The high profile case involves two former interns who worked on the team behind box office film Black Swan. The interns, who worked 10-hour days in the studios offices, claim they were treated exactly like employees and therefore deserve to be paid like them too.
A lower court agreed and interns across the country began sued several different studios, citing US Labor department criteria for determining employee status. While most studios settled, Fox didn’t and courts finally came to a decision late last week.
In its ruling, the court largely disregarded the Labor Department’s six-point criteria for determining employee status and instead chose to focus on one main factor, long championed by Fox.
“In sum, we agree with [Fox] that the proper question is whether the intern or the employer is the primary beneficiary of the relationship,” Judge John Walker Jr. wrote in the court decision.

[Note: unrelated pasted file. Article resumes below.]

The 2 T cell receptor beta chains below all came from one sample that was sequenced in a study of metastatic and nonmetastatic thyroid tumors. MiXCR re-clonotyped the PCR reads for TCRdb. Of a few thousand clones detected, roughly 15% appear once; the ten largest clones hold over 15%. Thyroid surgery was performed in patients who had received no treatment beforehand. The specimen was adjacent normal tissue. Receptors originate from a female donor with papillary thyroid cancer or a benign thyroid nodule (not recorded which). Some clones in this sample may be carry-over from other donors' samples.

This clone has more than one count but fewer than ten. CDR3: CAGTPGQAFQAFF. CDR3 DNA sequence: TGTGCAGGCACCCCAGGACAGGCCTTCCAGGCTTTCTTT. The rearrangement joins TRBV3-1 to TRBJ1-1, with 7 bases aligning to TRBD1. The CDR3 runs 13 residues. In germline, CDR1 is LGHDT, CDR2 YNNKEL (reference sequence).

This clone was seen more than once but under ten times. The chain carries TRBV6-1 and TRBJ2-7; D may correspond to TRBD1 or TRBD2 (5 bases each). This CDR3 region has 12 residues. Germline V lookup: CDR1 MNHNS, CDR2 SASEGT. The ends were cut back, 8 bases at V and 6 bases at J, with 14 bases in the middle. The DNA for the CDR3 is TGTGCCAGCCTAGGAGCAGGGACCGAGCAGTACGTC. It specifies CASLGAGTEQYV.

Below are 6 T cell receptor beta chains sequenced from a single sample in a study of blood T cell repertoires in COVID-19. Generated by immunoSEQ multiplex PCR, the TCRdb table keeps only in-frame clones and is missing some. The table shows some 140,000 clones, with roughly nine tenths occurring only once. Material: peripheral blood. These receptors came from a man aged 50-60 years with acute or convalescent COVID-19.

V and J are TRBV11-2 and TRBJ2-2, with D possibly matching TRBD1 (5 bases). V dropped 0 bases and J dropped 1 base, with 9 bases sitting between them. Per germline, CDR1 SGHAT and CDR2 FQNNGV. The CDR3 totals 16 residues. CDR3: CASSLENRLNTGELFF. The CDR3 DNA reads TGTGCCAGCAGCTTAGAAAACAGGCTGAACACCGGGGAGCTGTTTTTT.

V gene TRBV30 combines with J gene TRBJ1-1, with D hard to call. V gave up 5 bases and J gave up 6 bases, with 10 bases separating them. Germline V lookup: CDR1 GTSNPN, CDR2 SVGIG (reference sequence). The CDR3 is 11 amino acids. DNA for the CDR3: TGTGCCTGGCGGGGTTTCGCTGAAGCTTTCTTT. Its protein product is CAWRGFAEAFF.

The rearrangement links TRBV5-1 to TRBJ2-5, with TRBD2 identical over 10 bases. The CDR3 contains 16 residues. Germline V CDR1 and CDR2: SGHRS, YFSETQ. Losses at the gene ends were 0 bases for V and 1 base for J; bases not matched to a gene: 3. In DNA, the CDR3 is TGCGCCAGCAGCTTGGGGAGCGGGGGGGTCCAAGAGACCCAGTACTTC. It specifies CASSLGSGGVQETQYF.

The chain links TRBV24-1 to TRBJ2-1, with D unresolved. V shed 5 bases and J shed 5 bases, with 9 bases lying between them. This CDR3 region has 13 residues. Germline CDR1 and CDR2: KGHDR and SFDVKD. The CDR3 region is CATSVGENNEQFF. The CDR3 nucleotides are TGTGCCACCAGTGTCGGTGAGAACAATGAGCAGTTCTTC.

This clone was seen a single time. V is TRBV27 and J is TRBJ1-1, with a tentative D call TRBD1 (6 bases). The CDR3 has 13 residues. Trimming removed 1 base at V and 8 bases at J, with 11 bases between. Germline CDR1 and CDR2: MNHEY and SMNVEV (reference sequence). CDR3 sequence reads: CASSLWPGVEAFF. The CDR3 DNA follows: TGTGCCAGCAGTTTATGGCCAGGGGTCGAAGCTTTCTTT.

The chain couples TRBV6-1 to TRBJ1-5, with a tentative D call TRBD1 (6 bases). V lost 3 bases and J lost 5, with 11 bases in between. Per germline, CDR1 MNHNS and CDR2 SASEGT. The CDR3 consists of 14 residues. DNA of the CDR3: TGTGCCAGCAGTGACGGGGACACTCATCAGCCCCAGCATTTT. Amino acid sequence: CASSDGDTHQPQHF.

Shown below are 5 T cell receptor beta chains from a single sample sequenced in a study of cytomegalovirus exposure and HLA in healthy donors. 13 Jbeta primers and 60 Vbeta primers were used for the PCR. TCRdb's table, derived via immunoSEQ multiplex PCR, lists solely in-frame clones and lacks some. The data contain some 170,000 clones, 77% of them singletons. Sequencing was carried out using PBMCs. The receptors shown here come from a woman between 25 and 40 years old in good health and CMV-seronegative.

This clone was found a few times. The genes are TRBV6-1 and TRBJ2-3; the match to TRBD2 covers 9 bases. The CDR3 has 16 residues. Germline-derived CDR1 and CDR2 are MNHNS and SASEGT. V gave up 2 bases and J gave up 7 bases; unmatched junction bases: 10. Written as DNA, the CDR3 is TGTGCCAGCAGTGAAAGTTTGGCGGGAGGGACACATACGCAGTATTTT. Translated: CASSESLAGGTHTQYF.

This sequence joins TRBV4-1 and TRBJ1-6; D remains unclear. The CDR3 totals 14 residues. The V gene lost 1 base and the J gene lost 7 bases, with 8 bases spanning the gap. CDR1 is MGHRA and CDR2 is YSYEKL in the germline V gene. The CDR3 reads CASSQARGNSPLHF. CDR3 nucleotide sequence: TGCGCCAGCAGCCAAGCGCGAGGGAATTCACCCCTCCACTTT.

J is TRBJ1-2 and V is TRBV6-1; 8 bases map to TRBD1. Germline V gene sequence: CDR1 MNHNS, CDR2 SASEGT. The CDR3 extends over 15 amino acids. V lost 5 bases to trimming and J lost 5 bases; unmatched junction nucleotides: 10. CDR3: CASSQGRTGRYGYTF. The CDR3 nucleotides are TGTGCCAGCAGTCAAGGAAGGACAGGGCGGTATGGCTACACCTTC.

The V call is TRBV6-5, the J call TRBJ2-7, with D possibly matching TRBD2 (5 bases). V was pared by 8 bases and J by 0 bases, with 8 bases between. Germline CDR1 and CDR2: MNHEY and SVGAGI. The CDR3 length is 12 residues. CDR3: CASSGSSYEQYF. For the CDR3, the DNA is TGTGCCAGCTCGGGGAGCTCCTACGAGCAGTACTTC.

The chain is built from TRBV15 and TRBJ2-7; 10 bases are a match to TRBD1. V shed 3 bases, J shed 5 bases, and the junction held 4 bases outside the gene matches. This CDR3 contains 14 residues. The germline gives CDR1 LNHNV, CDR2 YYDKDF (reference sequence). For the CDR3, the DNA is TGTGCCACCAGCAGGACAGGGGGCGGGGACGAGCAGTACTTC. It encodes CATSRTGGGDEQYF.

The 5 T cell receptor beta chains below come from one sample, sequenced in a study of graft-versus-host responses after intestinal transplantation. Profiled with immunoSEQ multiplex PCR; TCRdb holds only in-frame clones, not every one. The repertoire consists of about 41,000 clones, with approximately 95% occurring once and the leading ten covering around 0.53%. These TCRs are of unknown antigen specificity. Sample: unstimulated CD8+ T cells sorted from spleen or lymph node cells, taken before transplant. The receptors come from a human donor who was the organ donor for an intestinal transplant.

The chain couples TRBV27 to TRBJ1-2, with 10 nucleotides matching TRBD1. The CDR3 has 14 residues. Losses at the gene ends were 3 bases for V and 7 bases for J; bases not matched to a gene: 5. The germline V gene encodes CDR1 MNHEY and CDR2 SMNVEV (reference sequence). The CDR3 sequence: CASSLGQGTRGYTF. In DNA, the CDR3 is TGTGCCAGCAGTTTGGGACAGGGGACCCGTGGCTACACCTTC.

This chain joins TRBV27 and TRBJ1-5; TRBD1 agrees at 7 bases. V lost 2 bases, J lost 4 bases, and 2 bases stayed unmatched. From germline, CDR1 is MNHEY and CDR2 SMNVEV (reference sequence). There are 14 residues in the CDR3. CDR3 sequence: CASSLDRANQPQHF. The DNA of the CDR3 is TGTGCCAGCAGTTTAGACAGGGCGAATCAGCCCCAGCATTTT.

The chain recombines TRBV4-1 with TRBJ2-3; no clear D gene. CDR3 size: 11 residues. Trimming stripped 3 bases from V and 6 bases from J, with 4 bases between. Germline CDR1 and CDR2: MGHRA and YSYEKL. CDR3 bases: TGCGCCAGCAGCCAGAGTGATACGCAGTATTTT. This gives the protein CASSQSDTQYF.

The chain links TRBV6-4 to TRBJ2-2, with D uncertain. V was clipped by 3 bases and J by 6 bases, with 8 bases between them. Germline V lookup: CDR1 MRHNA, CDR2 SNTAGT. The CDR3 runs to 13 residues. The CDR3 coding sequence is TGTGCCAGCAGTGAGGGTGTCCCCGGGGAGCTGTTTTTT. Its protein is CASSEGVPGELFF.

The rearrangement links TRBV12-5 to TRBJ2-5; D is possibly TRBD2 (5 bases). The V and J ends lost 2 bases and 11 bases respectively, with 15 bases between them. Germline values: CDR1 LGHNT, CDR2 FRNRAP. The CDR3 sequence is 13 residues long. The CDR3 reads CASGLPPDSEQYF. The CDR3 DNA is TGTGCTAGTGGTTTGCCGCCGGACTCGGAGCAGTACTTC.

So, if interns get more out of the temporary job than the employer, the company does not have to pay them – it’s as simple as that. Well, at least according to Manhattan’s 2nd Circuit Court of Appeals.
Unsurprisingly, Fox was quick to hail the decision; “We are very pleased with the court’s ruling, but the real winners are students,” a company representative said, adding that Fox has always been proud of its internship program.
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Employers will be breathing a sigh of relief after a federal appeals court overturned a lower court’s decision, making it much harder for interns to sue for unpaid or underpaid wages.